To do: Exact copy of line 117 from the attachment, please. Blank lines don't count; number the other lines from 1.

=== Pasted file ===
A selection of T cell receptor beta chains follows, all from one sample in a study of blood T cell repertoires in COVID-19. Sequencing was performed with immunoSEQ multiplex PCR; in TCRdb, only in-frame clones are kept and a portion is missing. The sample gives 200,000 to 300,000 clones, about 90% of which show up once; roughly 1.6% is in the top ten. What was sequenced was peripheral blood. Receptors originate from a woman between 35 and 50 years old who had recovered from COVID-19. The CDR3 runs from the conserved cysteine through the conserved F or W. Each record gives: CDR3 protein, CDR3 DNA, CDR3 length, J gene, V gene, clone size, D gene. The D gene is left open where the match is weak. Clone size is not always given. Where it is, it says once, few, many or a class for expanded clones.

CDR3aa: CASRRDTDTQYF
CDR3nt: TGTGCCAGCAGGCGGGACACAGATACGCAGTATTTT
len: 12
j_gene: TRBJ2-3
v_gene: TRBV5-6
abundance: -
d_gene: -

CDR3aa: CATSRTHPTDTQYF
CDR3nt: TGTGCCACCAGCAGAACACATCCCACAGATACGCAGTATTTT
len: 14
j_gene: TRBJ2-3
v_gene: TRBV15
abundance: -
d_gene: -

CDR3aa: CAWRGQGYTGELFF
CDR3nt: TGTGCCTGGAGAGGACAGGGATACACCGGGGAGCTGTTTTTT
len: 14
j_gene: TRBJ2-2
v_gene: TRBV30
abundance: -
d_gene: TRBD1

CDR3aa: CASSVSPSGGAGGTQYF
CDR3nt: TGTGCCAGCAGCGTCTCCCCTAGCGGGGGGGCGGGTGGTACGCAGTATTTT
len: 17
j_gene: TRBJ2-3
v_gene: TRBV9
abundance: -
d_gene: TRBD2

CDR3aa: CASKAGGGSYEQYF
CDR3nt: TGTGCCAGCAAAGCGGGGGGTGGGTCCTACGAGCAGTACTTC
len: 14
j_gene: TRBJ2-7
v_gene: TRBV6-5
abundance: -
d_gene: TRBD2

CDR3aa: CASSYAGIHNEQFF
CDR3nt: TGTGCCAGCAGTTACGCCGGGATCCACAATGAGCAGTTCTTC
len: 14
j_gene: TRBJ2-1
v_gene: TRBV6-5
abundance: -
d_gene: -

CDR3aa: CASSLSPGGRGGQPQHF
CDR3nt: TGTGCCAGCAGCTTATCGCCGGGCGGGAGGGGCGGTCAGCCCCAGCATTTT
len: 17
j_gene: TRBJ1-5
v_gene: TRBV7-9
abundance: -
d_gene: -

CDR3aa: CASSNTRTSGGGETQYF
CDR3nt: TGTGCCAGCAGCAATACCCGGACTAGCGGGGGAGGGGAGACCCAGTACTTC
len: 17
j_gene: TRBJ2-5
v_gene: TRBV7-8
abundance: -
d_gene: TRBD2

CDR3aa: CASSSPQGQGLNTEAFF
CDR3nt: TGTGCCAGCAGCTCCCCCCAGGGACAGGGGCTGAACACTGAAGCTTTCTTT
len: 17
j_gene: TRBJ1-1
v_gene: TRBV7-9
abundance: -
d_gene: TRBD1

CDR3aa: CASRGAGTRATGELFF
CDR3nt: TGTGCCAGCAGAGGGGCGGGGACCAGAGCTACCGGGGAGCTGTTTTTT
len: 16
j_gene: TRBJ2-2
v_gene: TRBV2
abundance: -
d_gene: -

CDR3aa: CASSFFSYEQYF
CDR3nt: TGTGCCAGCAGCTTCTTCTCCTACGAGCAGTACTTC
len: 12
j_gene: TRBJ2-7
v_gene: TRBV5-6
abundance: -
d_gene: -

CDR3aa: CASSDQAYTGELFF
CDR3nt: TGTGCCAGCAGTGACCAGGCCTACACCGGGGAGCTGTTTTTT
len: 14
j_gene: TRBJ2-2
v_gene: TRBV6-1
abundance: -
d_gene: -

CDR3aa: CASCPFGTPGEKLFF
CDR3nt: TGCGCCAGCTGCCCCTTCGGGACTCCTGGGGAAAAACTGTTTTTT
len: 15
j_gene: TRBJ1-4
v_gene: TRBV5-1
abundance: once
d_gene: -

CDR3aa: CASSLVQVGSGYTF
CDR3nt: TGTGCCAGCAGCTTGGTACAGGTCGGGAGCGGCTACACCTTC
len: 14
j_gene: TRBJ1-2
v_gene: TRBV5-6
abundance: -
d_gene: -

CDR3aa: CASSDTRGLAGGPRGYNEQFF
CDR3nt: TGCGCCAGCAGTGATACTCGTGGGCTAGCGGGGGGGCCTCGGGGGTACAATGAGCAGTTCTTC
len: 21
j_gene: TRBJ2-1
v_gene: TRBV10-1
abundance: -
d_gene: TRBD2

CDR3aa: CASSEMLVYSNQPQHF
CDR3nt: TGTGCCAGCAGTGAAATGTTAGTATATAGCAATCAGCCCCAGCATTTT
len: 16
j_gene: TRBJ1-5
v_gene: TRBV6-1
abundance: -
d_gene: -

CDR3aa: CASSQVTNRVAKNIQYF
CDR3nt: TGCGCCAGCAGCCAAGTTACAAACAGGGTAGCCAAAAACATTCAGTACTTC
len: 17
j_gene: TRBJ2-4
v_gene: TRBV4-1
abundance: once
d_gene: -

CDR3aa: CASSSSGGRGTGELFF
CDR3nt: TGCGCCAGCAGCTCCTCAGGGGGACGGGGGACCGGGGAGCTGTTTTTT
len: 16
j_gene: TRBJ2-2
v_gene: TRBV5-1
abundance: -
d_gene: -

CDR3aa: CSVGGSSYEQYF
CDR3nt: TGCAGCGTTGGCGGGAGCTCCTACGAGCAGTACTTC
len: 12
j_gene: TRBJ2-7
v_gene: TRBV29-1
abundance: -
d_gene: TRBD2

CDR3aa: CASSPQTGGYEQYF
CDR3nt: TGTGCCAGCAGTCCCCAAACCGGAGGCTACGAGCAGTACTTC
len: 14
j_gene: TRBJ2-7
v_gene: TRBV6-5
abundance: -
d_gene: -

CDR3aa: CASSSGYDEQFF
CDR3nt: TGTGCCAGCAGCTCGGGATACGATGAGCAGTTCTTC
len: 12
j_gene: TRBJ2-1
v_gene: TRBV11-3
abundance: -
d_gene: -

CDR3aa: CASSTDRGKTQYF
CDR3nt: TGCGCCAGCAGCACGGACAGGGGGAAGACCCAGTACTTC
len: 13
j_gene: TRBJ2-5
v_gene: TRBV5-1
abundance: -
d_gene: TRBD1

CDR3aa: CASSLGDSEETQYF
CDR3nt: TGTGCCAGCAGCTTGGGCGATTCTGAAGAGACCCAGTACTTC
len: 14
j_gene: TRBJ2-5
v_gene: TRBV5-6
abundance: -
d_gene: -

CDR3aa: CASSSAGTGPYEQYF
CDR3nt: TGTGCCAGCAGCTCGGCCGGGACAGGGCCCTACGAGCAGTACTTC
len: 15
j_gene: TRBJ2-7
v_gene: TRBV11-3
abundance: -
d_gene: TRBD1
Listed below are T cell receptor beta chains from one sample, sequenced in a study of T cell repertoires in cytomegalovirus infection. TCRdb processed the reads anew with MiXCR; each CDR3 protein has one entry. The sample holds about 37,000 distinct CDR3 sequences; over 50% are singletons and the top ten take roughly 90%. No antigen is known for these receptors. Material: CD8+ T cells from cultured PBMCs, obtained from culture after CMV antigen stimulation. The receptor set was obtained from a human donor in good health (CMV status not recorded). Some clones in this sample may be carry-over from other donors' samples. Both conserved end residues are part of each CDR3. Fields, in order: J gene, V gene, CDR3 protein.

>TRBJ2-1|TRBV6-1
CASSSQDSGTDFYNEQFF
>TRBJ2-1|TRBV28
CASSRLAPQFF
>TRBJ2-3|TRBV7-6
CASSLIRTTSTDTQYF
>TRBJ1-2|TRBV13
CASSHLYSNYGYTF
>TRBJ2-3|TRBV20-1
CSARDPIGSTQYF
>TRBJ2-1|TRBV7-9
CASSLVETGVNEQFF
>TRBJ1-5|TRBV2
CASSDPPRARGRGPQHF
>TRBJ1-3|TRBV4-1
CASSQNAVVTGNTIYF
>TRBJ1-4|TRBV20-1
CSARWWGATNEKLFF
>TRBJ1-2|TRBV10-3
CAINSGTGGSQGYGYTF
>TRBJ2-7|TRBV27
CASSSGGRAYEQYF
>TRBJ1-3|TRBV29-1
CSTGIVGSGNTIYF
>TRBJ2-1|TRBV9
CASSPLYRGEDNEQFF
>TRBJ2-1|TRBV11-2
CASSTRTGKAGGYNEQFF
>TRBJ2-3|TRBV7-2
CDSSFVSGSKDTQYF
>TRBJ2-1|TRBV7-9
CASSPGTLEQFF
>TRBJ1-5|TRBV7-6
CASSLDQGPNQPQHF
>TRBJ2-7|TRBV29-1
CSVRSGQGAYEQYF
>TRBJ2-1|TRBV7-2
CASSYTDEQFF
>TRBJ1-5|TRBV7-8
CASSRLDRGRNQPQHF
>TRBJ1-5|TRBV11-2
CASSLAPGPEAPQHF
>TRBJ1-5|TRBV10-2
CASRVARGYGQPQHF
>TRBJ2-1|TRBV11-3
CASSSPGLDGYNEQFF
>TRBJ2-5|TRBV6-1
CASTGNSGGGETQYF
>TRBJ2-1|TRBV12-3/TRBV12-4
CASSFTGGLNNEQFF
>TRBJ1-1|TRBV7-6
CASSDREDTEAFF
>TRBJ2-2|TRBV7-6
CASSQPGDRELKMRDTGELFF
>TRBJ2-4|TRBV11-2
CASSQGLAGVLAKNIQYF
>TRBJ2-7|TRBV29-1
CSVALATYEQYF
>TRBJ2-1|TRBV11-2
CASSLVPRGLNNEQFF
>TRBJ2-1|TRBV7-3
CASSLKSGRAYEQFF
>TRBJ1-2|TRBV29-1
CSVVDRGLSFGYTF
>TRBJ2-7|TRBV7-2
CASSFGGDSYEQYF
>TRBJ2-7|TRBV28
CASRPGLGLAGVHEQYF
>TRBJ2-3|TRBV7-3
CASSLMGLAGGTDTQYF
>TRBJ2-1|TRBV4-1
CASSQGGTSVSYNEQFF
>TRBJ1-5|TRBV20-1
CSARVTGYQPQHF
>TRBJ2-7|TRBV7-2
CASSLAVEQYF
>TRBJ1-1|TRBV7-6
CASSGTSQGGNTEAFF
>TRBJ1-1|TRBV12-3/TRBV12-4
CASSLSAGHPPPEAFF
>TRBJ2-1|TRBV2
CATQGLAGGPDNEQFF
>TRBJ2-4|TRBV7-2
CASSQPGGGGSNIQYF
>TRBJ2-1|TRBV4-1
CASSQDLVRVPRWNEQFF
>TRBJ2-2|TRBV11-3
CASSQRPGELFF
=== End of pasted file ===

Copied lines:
j_gene: TRBJ2-4